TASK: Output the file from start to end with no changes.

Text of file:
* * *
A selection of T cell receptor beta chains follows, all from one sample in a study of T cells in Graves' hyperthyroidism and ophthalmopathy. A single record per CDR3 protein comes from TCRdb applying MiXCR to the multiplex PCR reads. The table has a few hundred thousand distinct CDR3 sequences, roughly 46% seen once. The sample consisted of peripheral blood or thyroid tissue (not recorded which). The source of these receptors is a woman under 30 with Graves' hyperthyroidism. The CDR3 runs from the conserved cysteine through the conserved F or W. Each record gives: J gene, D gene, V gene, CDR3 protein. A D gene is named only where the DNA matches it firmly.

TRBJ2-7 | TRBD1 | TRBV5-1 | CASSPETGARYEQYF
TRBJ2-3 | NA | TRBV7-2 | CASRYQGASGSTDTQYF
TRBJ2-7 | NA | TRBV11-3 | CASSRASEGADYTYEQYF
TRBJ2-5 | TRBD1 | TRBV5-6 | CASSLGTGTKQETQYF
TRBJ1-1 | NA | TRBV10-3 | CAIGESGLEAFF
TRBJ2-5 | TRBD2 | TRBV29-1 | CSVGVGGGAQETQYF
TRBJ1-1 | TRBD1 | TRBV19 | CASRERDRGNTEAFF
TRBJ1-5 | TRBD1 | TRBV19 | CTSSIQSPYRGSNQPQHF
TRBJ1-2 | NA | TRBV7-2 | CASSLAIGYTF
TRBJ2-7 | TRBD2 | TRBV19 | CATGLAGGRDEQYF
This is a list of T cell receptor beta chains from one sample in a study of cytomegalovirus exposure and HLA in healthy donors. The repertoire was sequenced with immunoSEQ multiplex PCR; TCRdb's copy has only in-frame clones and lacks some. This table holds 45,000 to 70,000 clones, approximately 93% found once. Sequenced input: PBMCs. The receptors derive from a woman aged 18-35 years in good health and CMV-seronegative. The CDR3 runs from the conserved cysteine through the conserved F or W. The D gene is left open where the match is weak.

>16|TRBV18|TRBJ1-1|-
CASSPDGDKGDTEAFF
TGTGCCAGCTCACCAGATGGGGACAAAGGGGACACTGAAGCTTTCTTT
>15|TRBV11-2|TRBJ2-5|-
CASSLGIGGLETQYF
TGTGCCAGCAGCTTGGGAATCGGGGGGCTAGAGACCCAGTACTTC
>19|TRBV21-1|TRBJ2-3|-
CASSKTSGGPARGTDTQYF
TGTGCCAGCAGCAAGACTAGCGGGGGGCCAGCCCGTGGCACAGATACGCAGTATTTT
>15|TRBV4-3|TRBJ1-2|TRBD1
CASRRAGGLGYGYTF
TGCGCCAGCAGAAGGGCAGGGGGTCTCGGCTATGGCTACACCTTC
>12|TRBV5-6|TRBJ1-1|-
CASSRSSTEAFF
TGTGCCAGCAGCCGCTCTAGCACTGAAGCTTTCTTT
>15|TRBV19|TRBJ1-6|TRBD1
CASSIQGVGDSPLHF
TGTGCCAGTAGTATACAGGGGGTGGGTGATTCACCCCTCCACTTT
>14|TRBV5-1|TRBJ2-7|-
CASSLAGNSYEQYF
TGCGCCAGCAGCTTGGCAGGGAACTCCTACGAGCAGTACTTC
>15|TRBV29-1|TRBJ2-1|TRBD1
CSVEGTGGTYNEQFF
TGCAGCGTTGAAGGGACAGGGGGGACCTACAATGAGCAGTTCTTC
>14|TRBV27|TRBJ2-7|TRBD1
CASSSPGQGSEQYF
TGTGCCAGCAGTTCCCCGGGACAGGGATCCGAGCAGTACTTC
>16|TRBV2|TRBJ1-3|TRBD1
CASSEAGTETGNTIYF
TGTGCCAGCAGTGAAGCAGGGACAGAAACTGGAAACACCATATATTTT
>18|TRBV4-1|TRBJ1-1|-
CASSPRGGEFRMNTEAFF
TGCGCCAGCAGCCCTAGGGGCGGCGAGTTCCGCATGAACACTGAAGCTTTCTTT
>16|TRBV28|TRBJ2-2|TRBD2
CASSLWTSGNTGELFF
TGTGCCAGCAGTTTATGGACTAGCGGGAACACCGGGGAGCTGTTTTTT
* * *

A selection of T cell receptor beta chains follows, all from one sample in a study of T cells in Graves' hyperthyroidism and ophthalmopathy. A single record per CDR3 protein comes from TCRdb applying MiXCR to the multiplex PCR reads. The table has a few hundred thousand distinct CDR3 sequences, roughly 46% seen once. The sample consisted of peripheral blood or thyroid tissue (not recorded which). The source of these receptors is a woman under 30 with Graves' hyperthyroidism. The CDR3 runs from the conserved cysteine through the conserved F or W. Each record gives: J gene, D gene, V gene, CDR3 protein. A D gene is named only where the DNA matches it firmly.

TRBJ2-7 | TRBD1 | TRBV5-1 | CASSPETGARYEQYF
TRBJ2-3 | NA | TRBV7-2 | CASRYQGASGSTDTQYF
TRBJ2-7 | NA | TRBV11-3 | CASSRASEGADYTYEQYF
TRBJ2-5 | TRBD1 | TRBV5-6 | CASSLGTGTKQETQYF
TRBJ1-1 | NA | TRBV10-3 | CAIGESGLEAFF
TRBJ2-5 | TRBD2 | TRBV29-1 | CSVGVGGGAQETQYF
TRBJ1-1 | TRBD1 | TRBV19 | CASRERDRGNTEAFF
TRBJ1-5 | TRBD1 | TRBV19 | CTSSIQSPYRGSNQPQHF
TRBJ1-2 | NA | TRBV7-2 | CASSLAIGYTF
TRBJ2-7 | TRBD2 | TRBV19 | CATGLAGGRDEQYF
This is a list of T cell receptor beta chains from one sample in a study of cytomegalovirus exposure and HLA in healthy donors. The repertoire was sequenced with immunoSEQ multiplex PCR; TCRdb's copy has only in-frame clones and lacks some. This table holds 45,000 to 70,000 clones, approximately 93% found once. Sequenced input: PBMCs. The receptors derive from a woman aged 18-35 years in good health and CMV-seronegative. The CDR3 runs from the conserved cysteine through the conserved F or W. The D gene is left open where the match is weak.

>16|TRBV18|TRBJ1-1|-
CASSPDGDKGDTEAFF
TGTGCCAGCTCACCAGATGGGGACAAAGGGGACACTGAAGCTTTCTTT
>15|TRBV11-2|TRBJ2-5|-
CASSLGIGGLETQYF
TGTGCCAGCAGCTTGGGAATCGGGGGGCTAGAGACCCAGTACTTC
>19|TRBV21-1|TRBJ2-3|-
CASSKTSGGPARGTDTQYF
TGTGCCAGCAGCAAGACTAGCGGGGGGCCAGCCCGTGGCACAGATACGCAGTATTTT
>15|TRBV4-3|TRBJ1-2|TRBD1
CASRRAGGLGYGYTF
TGCGCCAGCAGAAGGGCAGGGGGTCTCGGCTATGGCTACACCTTC
>12|TRBV5-6|TRBJ1-1|-
CASSRSSTEAFF
TGTGCCAGCAGCCGCTCTAGCACTGAAGCTTTCTTT
>15|TRBV19|TRBJ1-6|TRBD1
CASSIQGVGDSPLHF
TGTGCCAGTAGTATACAGGGGGTGGGTGATTCACCCCTCCACTTT
>14|TRBV5-1|TRBJ2-7|-
CASSLAGNSYEQYF
TGCGCCAGCAGCTTGGCAGGGAACTCCTACGAGCAGTACTTC
>15|TRBV29-1|TRBJ2-1|TRBD1
CSVEGTGGTYNEQFF
TGCAGCGTTGAAGGGACAGGGGGGACCTACAATGAGCAGTTCTTC
>14|TRBV27|TRBJ2-7|TRBD1
CASSSPGQGSEQYF
TGTGCCAGCAGTTCCCCGGGACAGGGATCCGAGCAGTACTTC
>16|TRBV2|TRBJ1-3|TRBD1
CASSEAGTETGNTIYF
TGTGCCAGCAGTGAAGCAGGGACAGAAACTGGAAACACCATATATTTT
>18|TRBV4-1|TRBJ1-1|-
CASSPRGGEFRMNTEAFF
TGCGCCAGCAGCCCTAGGGGCGGCGAGTTCCGCATGAACACTGAAGCTTTCTTT
>16|TRBV28|TRBJ2-2|TRBD2
CASSLWTSGNTGELFF
TGTGCCAGCAGTTTATGGACTAGCGGGAACACCGGGGAGCTGTTTTTT